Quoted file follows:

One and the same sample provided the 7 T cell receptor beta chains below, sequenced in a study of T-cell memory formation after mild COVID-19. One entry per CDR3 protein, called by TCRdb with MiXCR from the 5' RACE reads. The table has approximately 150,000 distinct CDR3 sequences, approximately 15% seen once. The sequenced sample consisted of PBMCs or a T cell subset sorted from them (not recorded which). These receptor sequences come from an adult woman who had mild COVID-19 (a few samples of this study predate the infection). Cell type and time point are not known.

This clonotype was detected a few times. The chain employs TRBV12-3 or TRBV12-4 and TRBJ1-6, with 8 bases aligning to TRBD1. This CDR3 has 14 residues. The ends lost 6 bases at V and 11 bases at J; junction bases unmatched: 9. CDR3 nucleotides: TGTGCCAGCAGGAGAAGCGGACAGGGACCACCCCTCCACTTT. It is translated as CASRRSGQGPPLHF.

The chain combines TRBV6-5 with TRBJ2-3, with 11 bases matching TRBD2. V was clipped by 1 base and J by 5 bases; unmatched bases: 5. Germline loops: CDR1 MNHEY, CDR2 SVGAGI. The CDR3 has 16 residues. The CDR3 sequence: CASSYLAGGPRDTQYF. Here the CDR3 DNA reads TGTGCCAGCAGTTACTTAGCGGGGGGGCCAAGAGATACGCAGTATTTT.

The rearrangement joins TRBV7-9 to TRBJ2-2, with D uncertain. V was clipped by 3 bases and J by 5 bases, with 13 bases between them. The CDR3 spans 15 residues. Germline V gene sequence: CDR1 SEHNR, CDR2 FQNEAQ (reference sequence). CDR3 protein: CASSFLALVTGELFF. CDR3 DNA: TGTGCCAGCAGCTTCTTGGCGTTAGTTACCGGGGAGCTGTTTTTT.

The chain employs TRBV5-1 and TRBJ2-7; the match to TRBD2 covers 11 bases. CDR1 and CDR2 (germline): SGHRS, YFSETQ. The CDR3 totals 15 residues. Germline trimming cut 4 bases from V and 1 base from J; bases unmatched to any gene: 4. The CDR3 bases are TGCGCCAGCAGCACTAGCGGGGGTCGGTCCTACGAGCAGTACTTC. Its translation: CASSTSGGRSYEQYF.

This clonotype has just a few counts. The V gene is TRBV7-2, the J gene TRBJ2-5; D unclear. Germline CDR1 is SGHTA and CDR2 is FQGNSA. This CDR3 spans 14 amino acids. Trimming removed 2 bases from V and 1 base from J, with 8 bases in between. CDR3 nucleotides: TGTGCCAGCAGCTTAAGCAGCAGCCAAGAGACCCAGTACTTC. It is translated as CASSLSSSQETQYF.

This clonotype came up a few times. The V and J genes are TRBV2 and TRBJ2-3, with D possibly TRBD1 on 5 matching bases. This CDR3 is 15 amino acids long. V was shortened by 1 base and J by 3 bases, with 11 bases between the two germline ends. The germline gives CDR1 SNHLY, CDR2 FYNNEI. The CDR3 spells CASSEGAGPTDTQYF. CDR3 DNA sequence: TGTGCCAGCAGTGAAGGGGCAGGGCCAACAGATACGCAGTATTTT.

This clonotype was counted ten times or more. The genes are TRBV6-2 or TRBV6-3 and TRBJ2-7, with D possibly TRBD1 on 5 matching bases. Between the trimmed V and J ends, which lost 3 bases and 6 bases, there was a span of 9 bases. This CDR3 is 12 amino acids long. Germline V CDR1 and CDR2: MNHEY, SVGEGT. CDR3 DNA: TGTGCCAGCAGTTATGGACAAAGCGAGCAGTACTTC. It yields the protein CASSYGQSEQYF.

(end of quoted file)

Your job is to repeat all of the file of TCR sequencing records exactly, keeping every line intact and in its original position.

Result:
One and the same sample provided the 7 T cell receptor beta chains below, sequenced in a study of T-cell memory formation after mild COVID-19. One entry per CDR3 protein, called by TCRdb with MiXCR from the 5' RACE reads. The table has approximately 150,000 distinct CDR3 sequences, approximately 15% seen once. The sequenced sample consisted of PBMCs or a T cell subset sorted from them (not recorded which). These receptor sequences come from an adult woman who had mild COVID-19 (a few samples of this study predate the infection). Cell type and time point are not known.

This clonotype was detected a few times. The chain employs TRBV12-3 or TRBV12-4 and TRBJ1-6, with 8 bases aligning to TRBD1. This CDR3 has 14 residues. The ends lost 6 bases at V and 11 bases at J; junction bases unmatched: 9. CDR3 nucleotides: TGTGCCAGCAGGAGAAGCGGACAGGGACCACCCCTCCACTTT. It is translated as CASRRSGQGPPLHF.

The chain combines TRBV6-5 with TRBJ2-3, with 11 bases matching TRBD2. V was clipped by 1 base and J by 5 bases; unmatched bases: 5. Germline loops: CDR1 MNHEY, CDR2 SVGAGI. The CDR3 has 16 residues. The CDR3 sequence: CASSYLAGGPRDTQYF. Here the CDR3 DNA reads TGTGCCAGCAGTTACTTAGCGGGGGGGCCAAGAGATACGCAGTATTTT.

The rearrangement joins TRBV7-9 to TRBJ2-2, with D uncertain. V was clipped by 3 bases and J by 5 bases, with 13 bases between them. The CDR3 spans 15 residues. Germline V gene sequence: CDR1 SEHNR, CDR2 FQNEAQ (reference sequence). CDR3 protein: CASSFLALVTGELFF. CDR3 DNA: TGTGCCAGCAGCTTCTTGGCGTTAGTTACCGGGGAGCTGTTTTTT.

The chain employs TRBV5-1 and TRBJ2-7; the match to TRBD2 covers 11 bases. CDR1 and CDR2 (germline): SGHRS, YFSETQ. The CDR3 totals 15 residues. Germline trimming cut 4 bases from V and 1 base from J; bases unmatched to any gene: 4. The CDR3 bases are TGCGCCAGCAGCACTAGCGGGGGTCGGTCCTACGAGCAGTACTTC. Its translation: CASSTSGGRSYEQYF.

This clonotype has just a few counts. The V gene is TRBV7-2, the J gene TRBJ2-5; D unclear. Germline CDR1 is SGHTA and CDR2 is FQGNSA. This CDR3 spans 14 amino acids. Trimming removed 2 bases from V and 1 base from J, with 8 bases in between. CDR3 nucleotides: TGTGCCAGCAGCTTAAGCAGCAGCCAAGAGACCCAGTACTTC. It is translated as CASSLSSSQETQYF.

This clonotype came up a few times. The V and J genes are TRBV2 and TRBJ2-3, with D possibly TRBD1 on 5 matching bases. This CDR3 is 15 amino acids long. V was shortened by 1 base and J by 3 bases, with 11 bases between the two germline ends. The germline gives CDR1 SNHLY, CDR2 FYNNEI. The CDR3 spells CASSEGAGPTDTQYF. CDR3 DNA sequence: TGTGCCAGCAGTGAAGGGGCAGGGCCAACAGATACGCAGTATTTT.

This clonotype was counted ten times or more. The genes are TRBV6-2 or TRBV6-3 and TRBJ2-7, with D possibly TRBD1 on 5 matching bases. Between the trimmed V and J ends, which lost 3 bases and 6 bases, there was a span of 9 bases. This CDR3 is 12 amino acids long. Germline V CDR1 and CDR2: MNHEY, SVGEGT. CDR3 DNA: TGTGCCAGCAGTTATGGACAAAGCGAGCAGTACTTC. It yields the protein CASSYGQSEQYF.